Thursday, September 15, 2005

Robert Wise passed away - age 91

I first learned about the scope and diversity of his work while reading about his early days at RKO, where he directed and edited some films Val Lewton produced. An excellent book about this period is: "Fearing the Dark" The Val Lewton Career
by Edmund G. Bansak Foreword by Robert Wise
ISBN 0-7864-1709-9
53 photographs, bibliography, index
581pp. softcover 2003 [1995]
more information about this book is at:

from the Guardian Unlimited:
Robert Wise, Hollywood legend, dies at 91

Xan Brooks
Thursday September 15, 2005

Guardian Unlimited
Robert Wise, director of The Sound of Music, died yesterday at the age of 91. The four-time Oscar-winner was reported to have suffered heart failure and passed away at the UCLA Medical Centre in Los Angeles.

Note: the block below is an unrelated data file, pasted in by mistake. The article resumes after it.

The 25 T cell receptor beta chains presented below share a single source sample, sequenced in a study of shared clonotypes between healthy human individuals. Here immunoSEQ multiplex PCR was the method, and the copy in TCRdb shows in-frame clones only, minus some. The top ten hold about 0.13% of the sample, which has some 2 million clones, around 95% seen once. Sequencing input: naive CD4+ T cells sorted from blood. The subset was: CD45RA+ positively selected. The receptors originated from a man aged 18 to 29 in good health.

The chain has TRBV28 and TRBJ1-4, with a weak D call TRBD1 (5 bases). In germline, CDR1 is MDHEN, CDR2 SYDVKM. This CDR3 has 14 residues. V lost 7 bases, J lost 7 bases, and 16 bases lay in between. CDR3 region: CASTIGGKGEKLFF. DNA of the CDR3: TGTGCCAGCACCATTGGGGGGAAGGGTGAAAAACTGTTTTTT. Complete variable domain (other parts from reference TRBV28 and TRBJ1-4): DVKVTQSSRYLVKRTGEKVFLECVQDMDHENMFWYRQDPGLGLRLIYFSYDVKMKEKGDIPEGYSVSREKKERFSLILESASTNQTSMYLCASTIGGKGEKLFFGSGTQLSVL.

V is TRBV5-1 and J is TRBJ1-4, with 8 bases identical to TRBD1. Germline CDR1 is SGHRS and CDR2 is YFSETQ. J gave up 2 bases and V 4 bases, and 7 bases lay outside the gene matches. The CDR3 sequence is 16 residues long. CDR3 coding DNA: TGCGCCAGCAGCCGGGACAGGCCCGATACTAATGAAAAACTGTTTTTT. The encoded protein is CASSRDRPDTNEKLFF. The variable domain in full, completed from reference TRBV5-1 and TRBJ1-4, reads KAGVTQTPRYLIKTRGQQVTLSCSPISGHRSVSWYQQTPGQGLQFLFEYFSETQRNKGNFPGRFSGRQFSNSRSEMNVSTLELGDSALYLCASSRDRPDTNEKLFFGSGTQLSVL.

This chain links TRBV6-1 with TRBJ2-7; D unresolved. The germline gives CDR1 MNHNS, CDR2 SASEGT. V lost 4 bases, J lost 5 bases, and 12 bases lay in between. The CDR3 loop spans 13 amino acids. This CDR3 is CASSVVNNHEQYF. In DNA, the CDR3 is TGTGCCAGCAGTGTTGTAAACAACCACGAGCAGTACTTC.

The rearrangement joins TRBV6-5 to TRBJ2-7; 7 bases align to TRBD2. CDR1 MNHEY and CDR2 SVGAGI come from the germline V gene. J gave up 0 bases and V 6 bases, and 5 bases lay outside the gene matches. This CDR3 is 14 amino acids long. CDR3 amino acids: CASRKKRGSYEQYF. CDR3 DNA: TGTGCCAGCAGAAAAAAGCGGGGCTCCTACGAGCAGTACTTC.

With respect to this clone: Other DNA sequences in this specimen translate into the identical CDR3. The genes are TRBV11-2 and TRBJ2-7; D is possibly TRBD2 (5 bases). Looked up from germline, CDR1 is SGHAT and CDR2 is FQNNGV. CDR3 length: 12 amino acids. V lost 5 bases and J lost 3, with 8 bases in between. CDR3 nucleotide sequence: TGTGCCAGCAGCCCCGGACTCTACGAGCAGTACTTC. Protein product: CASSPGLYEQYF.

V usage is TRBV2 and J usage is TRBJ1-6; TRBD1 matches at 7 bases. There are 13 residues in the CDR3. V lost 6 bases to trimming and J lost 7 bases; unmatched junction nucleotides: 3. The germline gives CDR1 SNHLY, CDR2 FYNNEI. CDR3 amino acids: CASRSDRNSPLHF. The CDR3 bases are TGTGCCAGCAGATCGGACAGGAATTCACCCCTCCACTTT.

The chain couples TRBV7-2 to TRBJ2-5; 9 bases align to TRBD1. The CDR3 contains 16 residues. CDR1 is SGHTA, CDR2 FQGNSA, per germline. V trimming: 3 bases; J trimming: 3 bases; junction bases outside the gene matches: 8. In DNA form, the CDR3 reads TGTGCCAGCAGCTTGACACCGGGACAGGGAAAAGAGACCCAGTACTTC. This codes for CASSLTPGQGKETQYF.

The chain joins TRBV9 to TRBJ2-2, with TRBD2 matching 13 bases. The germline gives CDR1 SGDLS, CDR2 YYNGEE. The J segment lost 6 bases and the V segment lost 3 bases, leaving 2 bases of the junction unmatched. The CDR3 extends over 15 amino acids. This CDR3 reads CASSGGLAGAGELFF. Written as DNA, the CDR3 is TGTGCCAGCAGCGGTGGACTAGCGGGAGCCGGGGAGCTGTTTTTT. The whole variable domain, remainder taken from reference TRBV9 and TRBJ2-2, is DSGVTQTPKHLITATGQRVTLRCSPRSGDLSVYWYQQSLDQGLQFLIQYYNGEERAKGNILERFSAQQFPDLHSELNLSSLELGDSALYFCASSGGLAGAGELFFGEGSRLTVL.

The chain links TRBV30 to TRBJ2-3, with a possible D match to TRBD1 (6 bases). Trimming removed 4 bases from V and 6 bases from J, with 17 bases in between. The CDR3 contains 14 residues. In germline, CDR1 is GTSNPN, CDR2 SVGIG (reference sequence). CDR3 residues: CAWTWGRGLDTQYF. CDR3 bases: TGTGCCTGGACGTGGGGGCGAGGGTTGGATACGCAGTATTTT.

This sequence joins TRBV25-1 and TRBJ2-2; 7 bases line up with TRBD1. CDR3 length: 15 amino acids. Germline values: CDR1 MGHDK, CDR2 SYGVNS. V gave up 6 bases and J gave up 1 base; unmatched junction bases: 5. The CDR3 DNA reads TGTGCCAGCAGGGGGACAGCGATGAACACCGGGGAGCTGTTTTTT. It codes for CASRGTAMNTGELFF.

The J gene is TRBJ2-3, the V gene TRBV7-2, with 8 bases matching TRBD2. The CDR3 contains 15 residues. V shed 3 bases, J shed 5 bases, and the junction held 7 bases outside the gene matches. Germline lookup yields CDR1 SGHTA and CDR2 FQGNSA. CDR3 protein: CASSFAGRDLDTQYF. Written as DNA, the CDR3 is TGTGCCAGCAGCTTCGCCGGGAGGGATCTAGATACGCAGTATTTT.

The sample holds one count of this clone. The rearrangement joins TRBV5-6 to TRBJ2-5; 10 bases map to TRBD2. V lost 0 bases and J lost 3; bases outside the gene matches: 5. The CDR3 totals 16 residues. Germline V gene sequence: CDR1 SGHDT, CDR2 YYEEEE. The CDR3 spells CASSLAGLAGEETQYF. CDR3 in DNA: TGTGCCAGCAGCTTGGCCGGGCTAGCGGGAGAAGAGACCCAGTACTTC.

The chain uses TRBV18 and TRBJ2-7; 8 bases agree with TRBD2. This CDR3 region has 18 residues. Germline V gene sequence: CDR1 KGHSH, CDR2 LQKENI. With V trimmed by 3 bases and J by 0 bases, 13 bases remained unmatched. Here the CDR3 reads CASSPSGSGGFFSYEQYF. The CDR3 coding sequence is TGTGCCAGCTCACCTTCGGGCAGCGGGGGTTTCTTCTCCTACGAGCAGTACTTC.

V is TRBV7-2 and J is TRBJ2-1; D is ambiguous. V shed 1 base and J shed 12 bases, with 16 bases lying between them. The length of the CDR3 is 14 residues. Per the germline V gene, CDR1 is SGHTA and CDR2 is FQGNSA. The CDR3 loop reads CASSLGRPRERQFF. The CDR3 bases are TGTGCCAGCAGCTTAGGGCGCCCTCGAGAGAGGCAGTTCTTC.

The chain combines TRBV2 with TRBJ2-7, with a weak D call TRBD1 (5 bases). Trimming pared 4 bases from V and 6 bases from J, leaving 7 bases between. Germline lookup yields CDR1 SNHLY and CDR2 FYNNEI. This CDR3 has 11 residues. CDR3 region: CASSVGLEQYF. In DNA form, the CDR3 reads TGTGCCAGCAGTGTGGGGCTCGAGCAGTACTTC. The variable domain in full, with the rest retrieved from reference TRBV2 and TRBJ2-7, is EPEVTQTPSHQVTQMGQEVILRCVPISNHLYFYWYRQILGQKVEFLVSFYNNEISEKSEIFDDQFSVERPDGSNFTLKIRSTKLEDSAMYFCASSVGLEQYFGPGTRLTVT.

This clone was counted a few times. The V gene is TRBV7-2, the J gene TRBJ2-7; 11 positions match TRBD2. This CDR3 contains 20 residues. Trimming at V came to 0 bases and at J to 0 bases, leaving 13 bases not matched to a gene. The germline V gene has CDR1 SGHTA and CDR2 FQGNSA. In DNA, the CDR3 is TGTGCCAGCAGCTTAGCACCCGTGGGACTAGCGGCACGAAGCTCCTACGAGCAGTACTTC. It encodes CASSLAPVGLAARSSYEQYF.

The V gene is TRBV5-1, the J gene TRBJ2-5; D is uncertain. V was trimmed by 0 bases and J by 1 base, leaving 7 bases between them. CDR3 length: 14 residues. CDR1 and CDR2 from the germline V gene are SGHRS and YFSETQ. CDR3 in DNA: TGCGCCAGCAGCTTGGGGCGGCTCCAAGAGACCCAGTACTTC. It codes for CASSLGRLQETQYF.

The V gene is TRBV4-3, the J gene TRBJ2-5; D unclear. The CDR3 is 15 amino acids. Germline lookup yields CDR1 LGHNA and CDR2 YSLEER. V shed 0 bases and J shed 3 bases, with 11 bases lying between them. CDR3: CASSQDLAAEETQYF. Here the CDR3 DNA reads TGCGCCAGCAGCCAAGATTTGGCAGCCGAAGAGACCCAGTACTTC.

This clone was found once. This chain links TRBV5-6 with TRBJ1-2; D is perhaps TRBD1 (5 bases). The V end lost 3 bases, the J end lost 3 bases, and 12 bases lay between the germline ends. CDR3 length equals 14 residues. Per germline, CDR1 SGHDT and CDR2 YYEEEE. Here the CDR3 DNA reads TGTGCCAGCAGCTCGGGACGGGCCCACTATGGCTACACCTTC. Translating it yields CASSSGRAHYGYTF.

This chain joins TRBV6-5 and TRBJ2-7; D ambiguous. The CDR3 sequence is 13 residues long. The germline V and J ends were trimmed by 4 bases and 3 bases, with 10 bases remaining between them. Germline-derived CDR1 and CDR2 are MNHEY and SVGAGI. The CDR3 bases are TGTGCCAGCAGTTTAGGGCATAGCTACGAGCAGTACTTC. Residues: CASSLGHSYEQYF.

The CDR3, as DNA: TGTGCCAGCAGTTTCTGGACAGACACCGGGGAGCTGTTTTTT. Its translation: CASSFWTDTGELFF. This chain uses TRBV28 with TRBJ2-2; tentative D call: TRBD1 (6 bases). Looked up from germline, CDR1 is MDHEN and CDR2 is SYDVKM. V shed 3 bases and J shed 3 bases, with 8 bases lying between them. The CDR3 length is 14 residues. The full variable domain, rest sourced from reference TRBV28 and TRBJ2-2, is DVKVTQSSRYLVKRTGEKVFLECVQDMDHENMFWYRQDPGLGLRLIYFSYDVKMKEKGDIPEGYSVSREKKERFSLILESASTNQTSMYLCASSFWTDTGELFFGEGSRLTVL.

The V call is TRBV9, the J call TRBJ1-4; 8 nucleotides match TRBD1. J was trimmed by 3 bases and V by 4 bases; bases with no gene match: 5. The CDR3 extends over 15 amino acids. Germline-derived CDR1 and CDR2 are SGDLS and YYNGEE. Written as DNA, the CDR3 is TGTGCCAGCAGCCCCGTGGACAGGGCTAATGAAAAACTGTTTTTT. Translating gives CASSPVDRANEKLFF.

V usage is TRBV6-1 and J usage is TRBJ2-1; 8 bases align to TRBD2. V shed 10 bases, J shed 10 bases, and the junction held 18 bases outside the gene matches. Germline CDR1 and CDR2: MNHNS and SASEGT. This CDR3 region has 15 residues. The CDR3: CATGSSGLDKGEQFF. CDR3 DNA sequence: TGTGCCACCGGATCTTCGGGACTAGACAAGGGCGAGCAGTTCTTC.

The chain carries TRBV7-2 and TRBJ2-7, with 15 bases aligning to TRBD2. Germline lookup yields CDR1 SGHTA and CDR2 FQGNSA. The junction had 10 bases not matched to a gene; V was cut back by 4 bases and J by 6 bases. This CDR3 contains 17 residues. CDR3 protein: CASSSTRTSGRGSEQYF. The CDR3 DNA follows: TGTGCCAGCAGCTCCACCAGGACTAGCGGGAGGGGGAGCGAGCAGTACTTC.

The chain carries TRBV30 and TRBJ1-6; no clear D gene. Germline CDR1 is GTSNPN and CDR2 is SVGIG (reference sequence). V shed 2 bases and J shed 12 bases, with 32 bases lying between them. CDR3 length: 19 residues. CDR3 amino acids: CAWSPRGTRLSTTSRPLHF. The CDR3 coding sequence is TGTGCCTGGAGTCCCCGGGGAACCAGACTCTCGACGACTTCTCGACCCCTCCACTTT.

Wise's Hollywood career spanned seven decades. The youngest son of an Indiana meatpacker, Wise came to Hollywood as a teenager and took a job as a message boy at RKO studios. In the 1930s he worked as a sound effects editor on the Fred Astaire-Ginger Rogers musicals Top Hat and The Gay Divorcee. In 1941 he edited Orson Welles's landmark Citizen Kane and collaborated with Welles again on the 1942 drama The Magnificent Ambersons.

Wise made his directing debut with the cult 1943 horror film Curse of the Cat People and worked in various genres throughout his career. However, he remains most closely associated with the musical. He won an Oscar for co-directing West Side Story alongside Jerome Robbins and picked up another for his 1965 blockbuster The Sound of Music.

His last major film was 1979's Star Trek: The Motion Picture, after which he slipped into semi-retirement. He was presented with a lifetime achievement award by the American Film Institute in 1998, and directed a TV-movie, A Storm in Summer, in 2000.
Guardian Unlimited © Guardian Newspapers Limited 2005,3858,5286192-3156,00.html

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